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U.S.-India Civil Nuclear Cooperation Initiative


Hearing on U.S.-India Civil Nuclear Cooperation Initiative


Robert G. Joseph, Under Secretary for Arms Control and International Security
Prepared Remarks before the Senate Foreign Relations Committee
Washington, DC
November 2, 2005


Chairman Lugar, Senator Biden, distinguished members of the Committee, it is an honor to appear before you today to discuss the President's policy toward India with respect to civil nuclear cooperation. I look forward to working with you over the months ahead to bring this important objective to a timely and successful outcome.

Toward U.S.-India Civil Nuclear Cooperation

We believe it is in our national security interest to establish a broad strategic partnership with India that encourages India's emergence as a positive force on the world scene. Our desire to transform relations with India is founded upon a contemporary and forward-looking strategic vision. India is a rising global power and an important democratic partner for the United States. Today, for the first time, the United States and India are bound together by a strong congruence of interests and values. We seek to work with India to win the global War on Terrorism, to prevent the spread of weapons of mass destruction and the missiles that could deliver them, to enhance peace and stability in Asia, and to advance the spread of democracy. India and the United States are on the same side of these critical strategic objectives. Our challenge is to translate our converging interests into shared goals and compatible strategies designed to achieve these aims.

In the context of this growing partnership, the United States and India reached a landmark agreement in July to work toward full civil nuclear cooperation while at the same time strengthening the nuclear nonproliferation regime. The Joint Statement agreed to b by President Bush and Prime Minister Singh is not as some have argued a triumph of power politics over nonproliferation principles. This is not a zero-sum trade-off, whereby improvement in our bilateral strategic relationship results in nonproliferation losses. Rather, as the broadly-constituted Joint Statement is implemented, it will prove a win for our strategic relations, a win for energy security, and a win for nonproliferation.

India believes, and our Administration agrees, that it needs nuclear power to sustain dynamic economic growth and to address its growing energy requirements in an affordable and environmentally-responsible manner. Our goal in the context of the Joint Statement is to provide India access to the technology it needs to build a safe, modern and efficient infrastructure that will provide clean, peaceful nuclear energy.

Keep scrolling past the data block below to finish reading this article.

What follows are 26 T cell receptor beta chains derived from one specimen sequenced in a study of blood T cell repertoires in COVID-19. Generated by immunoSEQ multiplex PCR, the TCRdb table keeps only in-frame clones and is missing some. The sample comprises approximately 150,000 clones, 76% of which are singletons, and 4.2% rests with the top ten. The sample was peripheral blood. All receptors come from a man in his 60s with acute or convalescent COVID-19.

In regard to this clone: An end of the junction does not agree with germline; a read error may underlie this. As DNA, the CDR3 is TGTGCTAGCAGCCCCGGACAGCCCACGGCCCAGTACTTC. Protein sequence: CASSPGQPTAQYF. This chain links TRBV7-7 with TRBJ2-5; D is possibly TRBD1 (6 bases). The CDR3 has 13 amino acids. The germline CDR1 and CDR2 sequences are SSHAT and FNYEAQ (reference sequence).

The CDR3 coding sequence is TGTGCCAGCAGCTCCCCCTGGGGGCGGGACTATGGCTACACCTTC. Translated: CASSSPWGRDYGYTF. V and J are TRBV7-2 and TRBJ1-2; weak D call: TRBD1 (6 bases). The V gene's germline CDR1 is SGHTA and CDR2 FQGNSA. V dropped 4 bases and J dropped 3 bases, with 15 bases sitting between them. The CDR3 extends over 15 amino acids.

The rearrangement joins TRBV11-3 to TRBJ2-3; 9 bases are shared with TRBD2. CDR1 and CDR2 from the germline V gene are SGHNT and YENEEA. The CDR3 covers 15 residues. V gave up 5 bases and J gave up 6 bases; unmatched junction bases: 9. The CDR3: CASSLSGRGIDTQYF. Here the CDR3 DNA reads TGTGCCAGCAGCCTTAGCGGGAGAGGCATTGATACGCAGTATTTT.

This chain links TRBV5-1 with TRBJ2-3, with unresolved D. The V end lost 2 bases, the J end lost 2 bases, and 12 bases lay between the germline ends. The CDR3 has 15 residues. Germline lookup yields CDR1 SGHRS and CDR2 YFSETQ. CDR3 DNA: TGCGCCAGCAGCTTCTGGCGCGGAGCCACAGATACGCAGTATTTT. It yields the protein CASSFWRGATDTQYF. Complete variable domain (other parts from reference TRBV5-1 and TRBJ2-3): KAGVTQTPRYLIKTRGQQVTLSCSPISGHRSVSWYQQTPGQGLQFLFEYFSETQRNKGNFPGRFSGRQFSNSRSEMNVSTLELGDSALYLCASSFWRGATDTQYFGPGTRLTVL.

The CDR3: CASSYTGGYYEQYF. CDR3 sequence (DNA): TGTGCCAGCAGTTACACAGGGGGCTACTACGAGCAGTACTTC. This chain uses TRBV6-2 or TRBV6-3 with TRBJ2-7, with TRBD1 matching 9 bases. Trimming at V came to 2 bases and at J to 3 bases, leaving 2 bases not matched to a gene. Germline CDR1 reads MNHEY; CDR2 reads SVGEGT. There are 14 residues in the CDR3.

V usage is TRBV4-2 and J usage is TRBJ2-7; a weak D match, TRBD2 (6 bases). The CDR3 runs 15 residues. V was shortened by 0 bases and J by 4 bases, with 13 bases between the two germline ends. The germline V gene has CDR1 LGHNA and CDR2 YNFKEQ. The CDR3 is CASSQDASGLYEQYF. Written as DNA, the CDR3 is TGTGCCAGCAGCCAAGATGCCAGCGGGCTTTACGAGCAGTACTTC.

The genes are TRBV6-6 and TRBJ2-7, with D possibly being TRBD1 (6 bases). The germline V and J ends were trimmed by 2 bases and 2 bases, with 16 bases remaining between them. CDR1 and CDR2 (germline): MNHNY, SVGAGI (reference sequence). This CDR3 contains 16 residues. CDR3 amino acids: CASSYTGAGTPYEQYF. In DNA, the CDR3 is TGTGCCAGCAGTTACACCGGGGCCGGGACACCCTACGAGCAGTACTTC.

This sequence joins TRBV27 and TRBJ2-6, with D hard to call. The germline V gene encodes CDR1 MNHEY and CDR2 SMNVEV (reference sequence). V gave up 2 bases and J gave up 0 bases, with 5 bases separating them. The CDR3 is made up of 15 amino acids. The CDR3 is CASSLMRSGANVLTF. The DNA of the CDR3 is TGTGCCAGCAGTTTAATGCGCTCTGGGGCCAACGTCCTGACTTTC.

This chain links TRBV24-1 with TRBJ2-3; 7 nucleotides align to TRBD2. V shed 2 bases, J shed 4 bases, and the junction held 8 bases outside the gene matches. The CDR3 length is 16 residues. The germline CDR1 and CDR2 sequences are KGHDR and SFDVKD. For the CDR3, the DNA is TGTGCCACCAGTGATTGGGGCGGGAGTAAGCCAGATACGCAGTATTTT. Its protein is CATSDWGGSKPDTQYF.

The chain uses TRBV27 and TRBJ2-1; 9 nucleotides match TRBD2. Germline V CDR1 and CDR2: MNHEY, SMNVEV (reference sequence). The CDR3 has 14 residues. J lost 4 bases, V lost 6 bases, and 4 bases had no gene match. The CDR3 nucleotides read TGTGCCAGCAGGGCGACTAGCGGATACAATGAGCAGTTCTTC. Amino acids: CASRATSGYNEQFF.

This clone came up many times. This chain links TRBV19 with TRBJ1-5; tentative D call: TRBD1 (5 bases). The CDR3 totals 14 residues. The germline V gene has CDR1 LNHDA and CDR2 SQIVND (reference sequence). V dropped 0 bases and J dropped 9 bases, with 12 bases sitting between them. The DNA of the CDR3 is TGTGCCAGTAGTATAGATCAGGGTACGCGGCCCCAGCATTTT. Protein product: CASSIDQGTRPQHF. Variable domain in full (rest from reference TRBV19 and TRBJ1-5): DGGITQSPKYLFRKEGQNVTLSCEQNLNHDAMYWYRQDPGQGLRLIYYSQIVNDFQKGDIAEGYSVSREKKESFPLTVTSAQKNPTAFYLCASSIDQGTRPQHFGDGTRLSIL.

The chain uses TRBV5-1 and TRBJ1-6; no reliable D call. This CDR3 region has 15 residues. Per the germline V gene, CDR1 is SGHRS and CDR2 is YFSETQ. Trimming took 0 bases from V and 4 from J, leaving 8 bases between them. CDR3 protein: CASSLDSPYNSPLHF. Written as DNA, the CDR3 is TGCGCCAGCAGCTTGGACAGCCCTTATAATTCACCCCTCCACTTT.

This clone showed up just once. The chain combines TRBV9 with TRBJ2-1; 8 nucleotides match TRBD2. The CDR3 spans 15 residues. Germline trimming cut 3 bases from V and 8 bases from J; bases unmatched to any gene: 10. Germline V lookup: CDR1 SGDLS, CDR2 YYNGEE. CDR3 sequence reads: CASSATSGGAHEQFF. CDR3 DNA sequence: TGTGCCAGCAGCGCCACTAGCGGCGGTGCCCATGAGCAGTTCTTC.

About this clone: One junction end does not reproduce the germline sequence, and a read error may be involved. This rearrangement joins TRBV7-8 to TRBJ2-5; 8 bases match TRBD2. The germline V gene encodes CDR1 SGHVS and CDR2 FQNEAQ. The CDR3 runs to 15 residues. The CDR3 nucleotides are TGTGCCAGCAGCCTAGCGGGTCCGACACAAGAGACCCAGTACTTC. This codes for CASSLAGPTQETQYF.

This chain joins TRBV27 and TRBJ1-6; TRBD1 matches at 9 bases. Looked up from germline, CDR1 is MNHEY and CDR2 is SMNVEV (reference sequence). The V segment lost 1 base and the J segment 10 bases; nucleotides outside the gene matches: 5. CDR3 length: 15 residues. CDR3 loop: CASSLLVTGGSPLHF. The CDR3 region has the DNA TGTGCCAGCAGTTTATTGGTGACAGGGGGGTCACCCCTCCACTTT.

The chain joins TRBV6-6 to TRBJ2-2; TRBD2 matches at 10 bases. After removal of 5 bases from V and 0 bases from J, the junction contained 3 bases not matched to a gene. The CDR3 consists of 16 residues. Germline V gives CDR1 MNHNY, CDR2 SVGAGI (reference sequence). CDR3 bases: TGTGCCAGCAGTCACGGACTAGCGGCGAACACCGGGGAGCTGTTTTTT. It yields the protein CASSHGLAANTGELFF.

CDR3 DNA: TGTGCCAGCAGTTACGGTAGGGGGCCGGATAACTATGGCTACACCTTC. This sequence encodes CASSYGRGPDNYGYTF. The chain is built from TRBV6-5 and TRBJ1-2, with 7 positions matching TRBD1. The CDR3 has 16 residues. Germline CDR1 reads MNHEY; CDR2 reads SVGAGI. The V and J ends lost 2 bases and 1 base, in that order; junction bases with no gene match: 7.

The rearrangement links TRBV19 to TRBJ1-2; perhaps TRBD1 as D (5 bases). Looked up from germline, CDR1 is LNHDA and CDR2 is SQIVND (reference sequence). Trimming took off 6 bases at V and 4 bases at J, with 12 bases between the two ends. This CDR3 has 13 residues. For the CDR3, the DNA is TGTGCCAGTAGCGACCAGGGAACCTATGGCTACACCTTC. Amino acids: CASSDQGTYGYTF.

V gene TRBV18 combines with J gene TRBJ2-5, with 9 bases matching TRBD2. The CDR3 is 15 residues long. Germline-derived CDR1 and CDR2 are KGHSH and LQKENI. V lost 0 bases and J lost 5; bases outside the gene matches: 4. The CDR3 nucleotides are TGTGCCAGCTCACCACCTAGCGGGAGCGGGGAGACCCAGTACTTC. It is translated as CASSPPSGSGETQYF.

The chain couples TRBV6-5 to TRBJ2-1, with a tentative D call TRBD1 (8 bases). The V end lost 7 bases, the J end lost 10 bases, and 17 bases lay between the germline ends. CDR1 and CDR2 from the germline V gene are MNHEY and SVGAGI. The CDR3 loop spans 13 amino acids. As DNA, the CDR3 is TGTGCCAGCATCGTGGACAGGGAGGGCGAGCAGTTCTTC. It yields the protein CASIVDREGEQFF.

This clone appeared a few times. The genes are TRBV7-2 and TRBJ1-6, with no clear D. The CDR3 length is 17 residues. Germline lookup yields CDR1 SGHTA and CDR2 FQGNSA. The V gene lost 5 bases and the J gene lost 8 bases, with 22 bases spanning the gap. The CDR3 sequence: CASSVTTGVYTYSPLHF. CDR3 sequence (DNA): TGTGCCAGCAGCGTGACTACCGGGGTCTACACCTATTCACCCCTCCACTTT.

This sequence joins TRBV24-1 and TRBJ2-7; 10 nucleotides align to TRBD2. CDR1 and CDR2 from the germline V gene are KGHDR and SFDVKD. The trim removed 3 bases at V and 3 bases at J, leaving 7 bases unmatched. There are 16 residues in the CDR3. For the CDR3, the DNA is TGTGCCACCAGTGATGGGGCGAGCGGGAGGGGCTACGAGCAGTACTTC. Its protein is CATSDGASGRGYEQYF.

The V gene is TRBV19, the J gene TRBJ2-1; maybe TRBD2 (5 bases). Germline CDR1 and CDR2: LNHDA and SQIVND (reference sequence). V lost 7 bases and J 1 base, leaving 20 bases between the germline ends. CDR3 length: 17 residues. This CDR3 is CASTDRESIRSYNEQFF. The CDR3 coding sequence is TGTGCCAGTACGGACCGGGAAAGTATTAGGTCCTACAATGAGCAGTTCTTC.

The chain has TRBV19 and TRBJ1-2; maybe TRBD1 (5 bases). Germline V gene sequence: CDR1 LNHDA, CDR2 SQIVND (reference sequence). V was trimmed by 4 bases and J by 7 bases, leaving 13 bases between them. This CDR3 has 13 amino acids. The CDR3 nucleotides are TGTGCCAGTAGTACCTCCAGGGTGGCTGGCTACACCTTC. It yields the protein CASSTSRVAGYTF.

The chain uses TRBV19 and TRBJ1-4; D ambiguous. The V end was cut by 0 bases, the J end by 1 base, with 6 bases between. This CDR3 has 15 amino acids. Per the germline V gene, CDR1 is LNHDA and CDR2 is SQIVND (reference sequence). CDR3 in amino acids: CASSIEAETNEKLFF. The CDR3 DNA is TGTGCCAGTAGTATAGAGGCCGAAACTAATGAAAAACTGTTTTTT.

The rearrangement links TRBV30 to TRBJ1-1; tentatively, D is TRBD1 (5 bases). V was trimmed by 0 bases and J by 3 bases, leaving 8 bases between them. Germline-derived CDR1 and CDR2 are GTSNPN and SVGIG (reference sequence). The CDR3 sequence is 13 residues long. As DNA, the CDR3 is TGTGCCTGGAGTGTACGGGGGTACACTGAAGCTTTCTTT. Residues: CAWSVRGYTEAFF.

At the same time, India has clearly demonstrated over the past several years its desire to work with the United States and the international community to fight the spread of sensitive nuclear technologies. As part of an effort launched with India during the Administration's first term the Next Steps in Strategic Partnership India took a number of significant steps to strengthen export controls and to ensure that Indian companies would not be a source of future proliferation. Not only did India pledge to bring its export control laws, regulations, and enforcement practices in line with modern export control standards, but also passed an extensive export control law and issued an upgraded national control list that will help it achieve this goal. In addition, India has become a party to the Convention on the Physical Protection of Nuclear Material and has taken significant steps toward meeting its obligations under UNSCR 1540.

The additional nonproliferation commitments India made as part of the Joint Statement go even further and, once implemented, will bring it into closer conformity with international nuclear nonproliferation standards and practices. This is a very important move for India and for the nonproliferation community. While we will continue to work with India and to encourage it to do more over time, India's implementation of its commitments will, on balance, enhance our global nonproliferation efforts. We expect the international nuclear nonproliferation regime will emerge stronger as a result.

As evidence of this expectation, we note with satisfaction India's positive IAEA Board of Governors vote in September on Iranian non-compliance, and look forward to further cooperative action on this critical international security issue.

Nonproliferation Gains